In each instance, the women – Autumn Miller; Nicole Guerrero; Layla; Amy – said they were in labor, and in each instance, the staff disbelieved and did nothing … or worse.

Let’s talk about shackling women in childbirth:

Women prisoners haunt the modern era: Our journey begins in 2009, when New York State passed the anti-shackling Bill S01290A, which “prohibits the use of any restraints during labor”. Remember that, and remember that it was 2009.

Did Mother’s Day end early this year?: In 2010, Pennsylvania passed its own anti-shackling law. In 2014, pregnant women prisoners were still being shackled, routinely, including during childbirth.

In New York, Jane Doe was shackled in childbirth, despite New York’s anti-shackling laws: And finally, just this month, “Jane Doe” sued the NYPD because, earlier in the year, they had insisted on shackling her, in childbirth, despite the prohibition on such shackling since 2009.

So, where is that shining star, the one that will lead us to healthy childbirths for all, irrespective of status and location? States are passing anti-shackling laws:

Shackling the birthing, dead and dying: All in a day’s work: In 2014, Nevada outlawed shackling women in childbirth, thanks largely to Valorie Nabors, who had been incarcerated in the at the Florence McClure Women’s Correctional Center and refused to accept the shackling she had undergone as inevitable or acceptable.

In January 2014, Maryland passed the Healthy Births for Incarcerated Women Act. In February 2014, Massachusetts stopped shackling women in childbirth. In March 2018, North Carolina stoped shackling women in childbirth.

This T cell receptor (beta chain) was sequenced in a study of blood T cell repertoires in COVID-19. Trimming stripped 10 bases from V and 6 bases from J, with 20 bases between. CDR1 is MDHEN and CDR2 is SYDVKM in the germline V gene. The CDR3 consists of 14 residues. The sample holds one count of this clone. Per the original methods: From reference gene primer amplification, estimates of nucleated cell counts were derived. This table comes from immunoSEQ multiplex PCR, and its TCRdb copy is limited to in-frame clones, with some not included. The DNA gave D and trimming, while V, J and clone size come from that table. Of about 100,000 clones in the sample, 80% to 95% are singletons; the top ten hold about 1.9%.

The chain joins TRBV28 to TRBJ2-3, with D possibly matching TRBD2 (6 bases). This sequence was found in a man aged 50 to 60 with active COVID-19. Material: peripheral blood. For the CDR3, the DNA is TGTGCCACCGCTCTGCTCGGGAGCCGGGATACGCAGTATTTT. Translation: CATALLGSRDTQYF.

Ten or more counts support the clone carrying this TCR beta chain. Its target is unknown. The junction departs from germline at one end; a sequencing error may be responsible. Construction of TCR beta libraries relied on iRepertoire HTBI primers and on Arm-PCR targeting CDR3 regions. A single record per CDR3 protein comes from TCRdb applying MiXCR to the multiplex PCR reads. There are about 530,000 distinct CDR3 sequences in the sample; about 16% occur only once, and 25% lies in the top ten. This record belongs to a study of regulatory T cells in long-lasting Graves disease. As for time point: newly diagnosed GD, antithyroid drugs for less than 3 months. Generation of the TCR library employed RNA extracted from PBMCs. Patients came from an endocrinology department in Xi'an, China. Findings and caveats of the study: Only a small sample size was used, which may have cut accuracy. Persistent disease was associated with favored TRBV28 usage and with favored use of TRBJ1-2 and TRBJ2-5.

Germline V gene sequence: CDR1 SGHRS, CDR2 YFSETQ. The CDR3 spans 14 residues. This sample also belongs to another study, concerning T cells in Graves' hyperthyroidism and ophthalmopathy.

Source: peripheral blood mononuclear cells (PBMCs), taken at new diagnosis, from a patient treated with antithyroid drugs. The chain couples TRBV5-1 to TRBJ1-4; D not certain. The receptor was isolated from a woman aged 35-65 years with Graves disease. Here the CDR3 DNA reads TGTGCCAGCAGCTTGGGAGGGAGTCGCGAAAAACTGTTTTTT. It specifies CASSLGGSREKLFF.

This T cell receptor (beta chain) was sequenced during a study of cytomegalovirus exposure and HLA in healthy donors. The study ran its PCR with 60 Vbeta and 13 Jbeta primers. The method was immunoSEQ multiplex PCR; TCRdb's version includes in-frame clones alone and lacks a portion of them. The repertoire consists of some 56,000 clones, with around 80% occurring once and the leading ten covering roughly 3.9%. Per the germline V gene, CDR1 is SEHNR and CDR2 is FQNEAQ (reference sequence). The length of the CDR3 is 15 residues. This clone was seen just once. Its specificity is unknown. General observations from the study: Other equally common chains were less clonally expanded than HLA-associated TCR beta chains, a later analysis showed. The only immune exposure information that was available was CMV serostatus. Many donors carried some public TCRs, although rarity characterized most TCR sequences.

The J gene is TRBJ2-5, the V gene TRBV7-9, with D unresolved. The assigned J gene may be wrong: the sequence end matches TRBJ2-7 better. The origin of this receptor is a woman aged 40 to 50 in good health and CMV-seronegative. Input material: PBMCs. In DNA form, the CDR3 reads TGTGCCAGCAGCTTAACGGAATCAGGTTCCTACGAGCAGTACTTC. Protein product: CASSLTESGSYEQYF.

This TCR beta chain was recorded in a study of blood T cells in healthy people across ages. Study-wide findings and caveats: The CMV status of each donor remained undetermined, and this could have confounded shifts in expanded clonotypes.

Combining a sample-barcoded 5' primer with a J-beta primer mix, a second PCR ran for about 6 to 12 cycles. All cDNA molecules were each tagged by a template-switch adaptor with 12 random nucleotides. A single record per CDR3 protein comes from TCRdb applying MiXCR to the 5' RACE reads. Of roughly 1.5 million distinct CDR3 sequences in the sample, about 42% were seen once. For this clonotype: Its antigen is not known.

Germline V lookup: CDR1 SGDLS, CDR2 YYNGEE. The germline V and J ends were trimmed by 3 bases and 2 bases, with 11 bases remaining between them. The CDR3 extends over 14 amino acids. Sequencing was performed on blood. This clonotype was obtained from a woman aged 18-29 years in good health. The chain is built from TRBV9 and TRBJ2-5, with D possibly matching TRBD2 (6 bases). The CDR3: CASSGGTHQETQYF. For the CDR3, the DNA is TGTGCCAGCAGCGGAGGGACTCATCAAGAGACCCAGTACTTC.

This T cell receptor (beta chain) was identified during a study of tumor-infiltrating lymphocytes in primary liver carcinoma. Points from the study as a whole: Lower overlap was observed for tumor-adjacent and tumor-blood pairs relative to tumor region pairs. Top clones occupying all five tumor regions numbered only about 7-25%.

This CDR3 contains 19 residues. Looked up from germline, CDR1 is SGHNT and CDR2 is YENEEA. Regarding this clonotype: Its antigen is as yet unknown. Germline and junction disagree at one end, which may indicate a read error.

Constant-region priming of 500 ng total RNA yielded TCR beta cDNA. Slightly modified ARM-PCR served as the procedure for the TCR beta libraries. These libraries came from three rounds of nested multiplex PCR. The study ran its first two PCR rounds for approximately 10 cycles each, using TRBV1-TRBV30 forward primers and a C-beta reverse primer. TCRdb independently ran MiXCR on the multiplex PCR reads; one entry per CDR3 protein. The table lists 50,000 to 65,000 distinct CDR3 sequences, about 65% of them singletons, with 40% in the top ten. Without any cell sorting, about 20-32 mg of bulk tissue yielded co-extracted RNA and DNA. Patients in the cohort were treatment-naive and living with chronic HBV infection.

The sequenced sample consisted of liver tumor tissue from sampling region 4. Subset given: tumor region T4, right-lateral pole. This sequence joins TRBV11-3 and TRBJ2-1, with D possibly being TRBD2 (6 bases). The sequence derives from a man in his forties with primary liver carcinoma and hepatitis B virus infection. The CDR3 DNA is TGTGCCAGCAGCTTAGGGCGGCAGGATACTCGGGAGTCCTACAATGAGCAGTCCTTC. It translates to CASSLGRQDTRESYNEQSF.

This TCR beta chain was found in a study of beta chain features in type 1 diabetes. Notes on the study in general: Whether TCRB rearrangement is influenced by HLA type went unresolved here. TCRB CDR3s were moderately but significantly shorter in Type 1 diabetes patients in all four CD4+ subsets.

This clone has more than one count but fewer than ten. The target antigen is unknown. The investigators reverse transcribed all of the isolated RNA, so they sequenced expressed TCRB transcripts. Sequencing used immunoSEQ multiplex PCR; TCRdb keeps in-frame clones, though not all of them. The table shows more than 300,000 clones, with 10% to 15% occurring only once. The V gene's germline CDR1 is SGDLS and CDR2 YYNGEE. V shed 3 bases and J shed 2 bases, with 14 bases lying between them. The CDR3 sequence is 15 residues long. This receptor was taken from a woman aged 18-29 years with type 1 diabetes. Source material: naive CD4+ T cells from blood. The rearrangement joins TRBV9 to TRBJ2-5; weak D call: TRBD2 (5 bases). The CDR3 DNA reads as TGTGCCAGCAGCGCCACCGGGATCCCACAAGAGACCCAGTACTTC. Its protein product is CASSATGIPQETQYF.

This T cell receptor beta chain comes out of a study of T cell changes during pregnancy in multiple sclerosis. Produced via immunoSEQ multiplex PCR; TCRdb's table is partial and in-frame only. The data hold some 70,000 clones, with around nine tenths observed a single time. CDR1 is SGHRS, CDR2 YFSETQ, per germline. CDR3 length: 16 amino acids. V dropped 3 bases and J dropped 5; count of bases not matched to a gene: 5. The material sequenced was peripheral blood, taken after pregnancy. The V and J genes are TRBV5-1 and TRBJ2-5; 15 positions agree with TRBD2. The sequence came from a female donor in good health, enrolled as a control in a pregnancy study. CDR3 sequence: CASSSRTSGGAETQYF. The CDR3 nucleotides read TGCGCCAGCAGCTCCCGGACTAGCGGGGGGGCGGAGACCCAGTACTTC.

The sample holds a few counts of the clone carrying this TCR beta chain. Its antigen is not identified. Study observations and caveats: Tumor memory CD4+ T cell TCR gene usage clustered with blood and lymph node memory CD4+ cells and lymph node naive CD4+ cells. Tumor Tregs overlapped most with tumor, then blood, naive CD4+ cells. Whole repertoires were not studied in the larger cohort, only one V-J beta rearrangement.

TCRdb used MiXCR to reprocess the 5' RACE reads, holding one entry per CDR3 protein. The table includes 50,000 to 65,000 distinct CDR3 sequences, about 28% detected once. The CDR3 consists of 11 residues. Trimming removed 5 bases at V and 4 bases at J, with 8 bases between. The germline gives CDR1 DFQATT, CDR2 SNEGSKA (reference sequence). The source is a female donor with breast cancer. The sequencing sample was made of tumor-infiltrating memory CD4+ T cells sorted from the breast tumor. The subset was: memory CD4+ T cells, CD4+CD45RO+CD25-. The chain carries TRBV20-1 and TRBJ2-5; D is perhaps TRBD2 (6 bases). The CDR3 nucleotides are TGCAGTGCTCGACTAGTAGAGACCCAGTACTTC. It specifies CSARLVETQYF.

The news has been difficult … and partial. Jails are largely opaque and seldom report the conditions of childbirth. Immigration detention centers are worse. When laws are passed, as in New York and Pennsylvania, constant monitoring and intervention is needed. But for now, let us thank the wise women and their supporters who campaign tirelessly for the dignity of women … everywhere. The struggle continues.

In Western Australia, Bandyup Women’s Prison is still (akin to) torture. Shut it down!

Inside Bandyup Women’s Prison

On December 12, Neil Morgan, the Inspector of Custodial Services for Western Australia, released a scathing report summary, benignly entitled The birth at Bandyup Women’s Prison in March 2018. Just in time for Christmas, the report tells the story of Amy (not her real name) who gave birth, alone in a cell, at Bandyup Women’s Prison, the only women’s prison in Western Australia. The Inspector’s media release on the report opens: “The Inspector of Custodial Services, Neil Morgan, has voiced serious concerns about a birth at Bandyup Women’s Prison on 11 March 2018. Despite pleading for help multiple times for over an hour, a woman (‘Amy’) gave birth alone in a locked cell at 7.40pm. Staff observed events through a hatch in the cell door, but the door was not unlocked for several minutes after the birth.

On releasing a summary of his report into the birth, Mr Morgan said: `I wanted to know how such an event could occur in a 21st Century Australian prison and to prevent it happening again.’” What do we imagine a 21stCentury prison, Australian or otherwise, is, and especially for women? Bandyup Women’s Prison has been known as a hellhole for years, and yet … there it is.